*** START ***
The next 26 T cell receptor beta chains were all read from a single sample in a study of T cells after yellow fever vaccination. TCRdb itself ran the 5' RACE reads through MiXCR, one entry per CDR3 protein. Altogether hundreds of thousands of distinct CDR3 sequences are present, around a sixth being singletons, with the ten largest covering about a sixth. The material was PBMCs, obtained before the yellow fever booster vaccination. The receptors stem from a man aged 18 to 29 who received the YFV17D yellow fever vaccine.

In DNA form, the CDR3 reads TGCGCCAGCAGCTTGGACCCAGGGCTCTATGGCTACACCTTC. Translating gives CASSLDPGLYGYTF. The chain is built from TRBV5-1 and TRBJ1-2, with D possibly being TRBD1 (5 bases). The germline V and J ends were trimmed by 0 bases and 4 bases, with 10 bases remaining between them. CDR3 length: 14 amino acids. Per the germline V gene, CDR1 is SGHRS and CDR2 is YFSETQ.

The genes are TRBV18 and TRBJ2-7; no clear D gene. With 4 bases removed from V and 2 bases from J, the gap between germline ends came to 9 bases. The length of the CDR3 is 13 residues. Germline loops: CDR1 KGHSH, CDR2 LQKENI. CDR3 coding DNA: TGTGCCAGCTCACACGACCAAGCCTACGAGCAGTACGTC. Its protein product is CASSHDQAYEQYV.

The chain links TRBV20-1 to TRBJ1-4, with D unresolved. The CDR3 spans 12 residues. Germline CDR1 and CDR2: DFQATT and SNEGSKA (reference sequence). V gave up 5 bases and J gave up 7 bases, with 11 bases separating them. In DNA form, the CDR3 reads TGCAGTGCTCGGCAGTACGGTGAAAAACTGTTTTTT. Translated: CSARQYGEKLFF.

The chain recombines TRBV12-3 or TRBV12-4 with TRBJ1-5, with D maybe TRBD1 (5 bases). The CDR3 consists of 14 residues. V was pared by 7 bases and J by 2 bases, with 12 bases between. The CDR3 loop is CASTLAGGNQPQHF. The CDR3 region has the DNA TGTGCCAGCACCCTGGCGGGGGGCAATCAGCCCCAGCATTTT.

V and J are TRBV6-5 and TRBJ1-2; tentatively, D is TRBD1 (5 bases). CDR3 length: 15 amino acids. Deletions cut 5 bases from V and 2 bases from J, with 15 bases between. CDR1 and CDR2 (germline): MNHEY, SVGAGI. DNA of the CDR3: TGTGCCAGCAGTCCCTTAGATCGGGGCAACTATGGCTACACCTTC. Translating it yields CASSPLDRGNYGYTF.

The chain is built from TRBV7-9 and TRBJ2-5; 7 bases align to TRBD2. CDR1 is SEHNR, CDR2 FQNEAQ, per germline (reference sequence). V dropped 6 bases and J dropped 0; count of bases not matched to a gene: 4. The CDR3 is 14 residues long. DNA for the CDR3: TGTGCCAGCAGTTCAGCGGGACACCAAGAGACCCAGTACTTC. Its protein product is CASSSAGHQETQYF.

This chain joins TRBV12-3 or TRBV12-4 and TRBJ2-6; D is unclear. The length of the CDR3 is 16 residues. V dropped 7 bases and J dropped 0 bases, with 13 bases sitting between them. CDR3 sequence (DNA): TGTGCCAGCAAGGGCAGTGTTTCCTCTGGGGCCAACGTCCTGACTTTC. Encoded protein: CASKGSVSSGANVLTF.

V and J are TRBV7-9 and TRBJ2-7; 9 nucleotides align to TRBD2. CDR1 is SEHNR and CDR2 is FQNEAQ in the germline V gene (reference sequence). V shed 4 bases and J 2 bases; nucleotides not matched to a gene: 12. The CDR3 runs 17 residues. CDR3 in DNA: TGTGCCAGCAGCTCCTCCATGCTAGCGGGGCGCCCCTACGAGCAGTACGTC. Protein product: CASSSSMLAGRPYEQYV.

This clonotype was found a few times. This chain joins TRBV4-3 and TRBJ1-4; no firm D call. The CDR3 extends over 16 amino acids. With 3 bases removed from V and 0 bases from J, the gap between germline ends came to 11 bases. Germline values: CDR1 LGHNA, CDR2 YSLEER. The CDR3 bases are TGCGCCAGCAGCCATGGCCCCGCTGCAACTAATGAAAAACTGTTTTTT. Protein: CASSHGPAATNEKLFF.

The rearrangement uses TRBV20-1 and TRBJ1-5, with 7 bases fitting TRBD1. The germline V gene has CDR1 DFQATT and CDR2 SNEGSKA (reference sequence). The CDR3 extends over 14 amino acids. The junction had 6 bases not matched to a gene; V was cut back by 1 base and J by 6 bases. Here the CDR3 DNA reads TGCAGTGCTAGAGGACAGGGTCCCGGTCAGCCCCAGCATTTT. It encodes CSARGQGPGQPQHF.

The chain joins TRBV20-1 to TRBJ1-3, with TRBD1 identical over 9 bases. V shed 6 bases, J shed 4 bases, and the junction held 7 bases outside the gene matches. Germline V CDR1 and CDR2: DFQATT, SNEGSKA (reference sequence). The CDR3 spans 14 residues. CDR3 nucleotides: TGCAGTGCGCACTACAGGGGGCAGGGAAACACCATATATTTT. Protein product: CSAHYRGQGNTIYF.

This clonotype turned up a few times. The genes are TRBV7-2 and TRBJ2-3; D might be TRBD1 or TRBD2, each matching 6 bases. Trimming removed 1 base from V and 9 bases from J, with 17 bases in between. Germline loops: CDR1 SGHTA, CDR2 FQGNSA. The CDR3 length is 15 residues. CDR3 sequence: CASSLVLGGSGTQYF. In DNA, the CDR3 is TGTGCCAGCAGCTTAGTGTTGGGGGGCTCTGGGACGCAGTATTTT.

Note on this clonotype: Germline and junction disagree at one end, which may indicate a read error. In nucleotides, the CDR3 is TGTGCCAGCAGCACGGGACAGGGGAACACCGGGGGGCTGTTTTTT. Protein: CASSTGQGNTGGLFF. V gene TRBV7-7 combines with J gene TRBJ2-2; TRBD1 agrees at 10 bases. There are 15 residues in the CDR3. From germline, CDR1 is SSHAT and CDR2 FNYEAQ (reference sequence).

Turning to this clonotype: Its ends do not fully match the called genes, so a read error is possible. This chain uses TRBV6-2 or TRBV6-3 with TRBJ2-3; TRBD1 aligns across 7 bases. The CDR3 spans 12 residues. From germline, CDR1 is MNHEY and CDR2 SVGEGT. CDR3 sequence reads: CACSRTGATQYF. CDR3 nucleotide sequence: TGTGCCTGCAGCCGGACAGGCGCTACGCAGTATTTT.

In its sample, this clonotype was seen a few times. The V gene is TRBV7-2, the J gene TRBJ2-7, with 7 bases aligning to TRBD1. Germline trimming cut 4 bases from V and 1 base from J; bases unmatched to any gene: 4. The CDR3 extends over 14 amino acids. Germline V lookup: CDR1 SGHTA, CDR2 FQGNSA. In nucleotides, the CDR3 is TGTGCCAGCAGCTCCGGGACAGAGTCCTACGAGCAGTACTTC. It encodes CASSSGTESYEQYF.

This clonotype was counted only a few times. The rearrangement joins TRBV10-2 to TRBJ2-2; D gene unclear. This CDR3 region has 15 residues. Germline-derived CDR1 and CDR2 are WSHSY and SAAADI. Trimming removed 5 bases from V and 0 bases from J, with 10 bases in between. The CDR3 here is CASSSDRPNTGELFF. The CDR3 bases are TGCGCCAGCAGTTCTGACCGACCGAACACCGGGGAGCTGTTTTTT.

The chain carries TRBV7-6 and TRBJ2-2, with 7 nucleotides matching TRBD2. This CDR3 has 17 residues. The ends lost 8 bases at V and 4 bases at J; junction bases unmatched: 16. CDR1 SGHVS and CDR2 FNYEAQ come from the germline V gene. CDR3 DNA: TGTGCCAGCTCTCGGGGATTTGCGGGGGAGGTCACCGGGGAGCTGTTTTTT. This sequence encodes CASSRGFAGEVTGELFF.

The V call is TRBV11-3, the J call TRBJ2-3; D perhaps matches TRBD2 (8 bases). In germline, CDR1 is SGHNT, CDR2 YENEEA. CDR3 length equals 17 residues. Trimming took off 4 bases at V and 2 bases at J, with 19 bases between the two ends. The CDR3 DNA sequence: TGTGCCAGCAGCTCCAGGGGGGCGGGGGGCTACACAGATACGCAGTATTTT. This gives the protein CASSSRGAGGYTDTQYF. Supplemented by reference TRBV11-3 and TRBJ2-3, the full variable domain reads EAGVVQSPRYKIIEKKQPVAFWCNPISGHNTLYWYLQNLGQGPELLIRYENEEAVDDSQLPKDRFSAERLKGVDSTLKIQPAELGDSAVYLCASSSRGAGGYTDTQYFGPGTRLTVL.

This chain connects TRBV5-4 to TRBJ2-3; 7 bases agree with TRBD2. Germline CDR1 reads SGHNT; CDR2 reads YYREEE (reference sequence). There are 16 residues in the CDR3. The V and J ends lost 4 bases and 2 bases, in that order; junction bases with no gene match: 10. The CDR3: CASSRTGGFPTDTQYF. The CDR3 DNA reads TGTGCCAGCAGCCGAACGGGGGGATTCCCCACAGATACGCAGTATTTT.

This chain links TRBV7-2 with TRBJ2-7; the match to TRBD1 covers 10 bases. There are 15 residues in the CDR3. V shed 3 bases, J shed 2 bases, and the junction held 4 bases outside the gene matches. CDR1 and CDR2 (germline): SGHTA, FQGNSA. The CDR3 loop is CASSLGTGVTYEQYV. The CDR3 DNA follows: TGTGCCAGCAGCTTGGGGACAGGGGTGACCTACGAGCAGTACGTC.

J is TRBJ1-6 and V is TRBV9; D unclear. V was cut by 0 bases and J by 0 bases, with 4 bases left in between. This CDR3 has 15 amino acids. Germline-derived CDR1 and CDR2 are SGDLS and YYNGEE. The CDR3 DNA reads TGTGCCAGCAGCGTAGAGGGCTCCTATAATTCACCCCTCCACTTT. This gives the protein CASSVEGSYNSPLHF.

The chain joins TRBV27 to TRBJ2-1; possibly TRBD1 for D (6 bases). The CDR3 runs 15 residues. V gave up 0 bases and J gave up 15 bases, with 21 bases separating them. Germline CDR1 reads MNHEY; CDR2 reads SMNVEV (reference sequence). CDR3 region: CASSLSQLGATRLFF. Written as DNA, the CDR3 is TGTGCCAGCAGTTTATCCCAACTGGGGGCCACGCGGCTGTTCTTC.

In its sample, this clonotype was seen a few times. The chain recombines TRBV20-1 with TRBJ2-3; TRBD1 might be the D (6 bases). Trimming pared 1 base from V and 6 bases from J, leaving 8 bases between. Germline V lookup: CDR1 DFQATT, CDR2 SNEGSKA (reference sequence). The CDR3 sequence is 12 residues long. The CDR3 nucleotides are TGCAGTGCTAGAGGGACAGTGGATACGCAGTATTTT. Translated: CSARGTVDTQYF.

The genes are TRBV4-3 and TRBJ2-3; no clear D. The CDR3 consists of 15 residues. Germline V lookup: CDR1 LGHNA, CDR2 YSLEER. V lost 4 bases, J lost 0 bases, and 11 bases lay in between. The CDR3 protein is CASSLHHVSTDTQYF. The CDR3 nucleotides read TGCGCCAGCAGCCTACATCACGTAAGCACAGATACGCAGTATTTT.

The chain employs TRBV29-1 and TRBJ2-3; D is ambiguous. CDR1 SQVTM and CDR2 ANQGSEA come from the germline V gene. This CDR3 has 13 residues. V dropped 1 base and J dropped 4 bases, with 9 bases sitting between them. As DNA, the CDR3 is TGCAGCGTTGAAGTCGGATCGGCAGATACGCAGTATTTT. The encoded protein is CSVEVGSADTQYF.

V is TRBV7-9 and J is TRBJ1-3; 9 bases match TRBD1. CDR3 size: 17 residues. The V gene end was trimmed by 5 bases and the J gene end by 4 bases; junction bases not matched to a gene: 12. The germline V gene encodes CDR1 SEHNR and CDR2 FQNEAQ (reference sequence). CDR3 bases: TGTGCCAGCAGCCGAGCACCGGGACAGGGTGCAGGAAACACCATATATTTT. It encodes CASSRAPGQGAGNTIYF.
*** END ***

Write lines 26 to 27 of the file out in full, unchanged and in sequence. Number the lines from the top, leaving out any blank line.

The chain employs TRBV29-1 and TRBJ2-3; D is ambiguous. CDR1 SQVTM and CDR2 ANQGSEA come from the germline V gene. This CDR3 has 13 residues. V dropped 1 base and J dropped 4 bases, with 9 bases sitting between them. As DNA, the CDR3 is TGCAGCGTTGAAGTCGGATCGGCAGATACGCAGTATTTT. The encoded protein is CSVEVGSADTQYF.

V is TRBV7-9 and J is TRBJ1-3; 9 bases match TRBD1. CDR3 size: 17 residues. The V gene end was trimmed by 5 bases and the J gene end by 4 bases; junction bases not matched to a gene: 12. The germline V gene encodes CDR1 SEHNR and CDR2 FQNEAQ (reference sequence). CDR3 bases: TGTGCCAGCAGCCGAGCACCGGGACAGGGTGCAGGAAACACCATATATTTT. It encodes CASSRAPGQGAGNTIYF.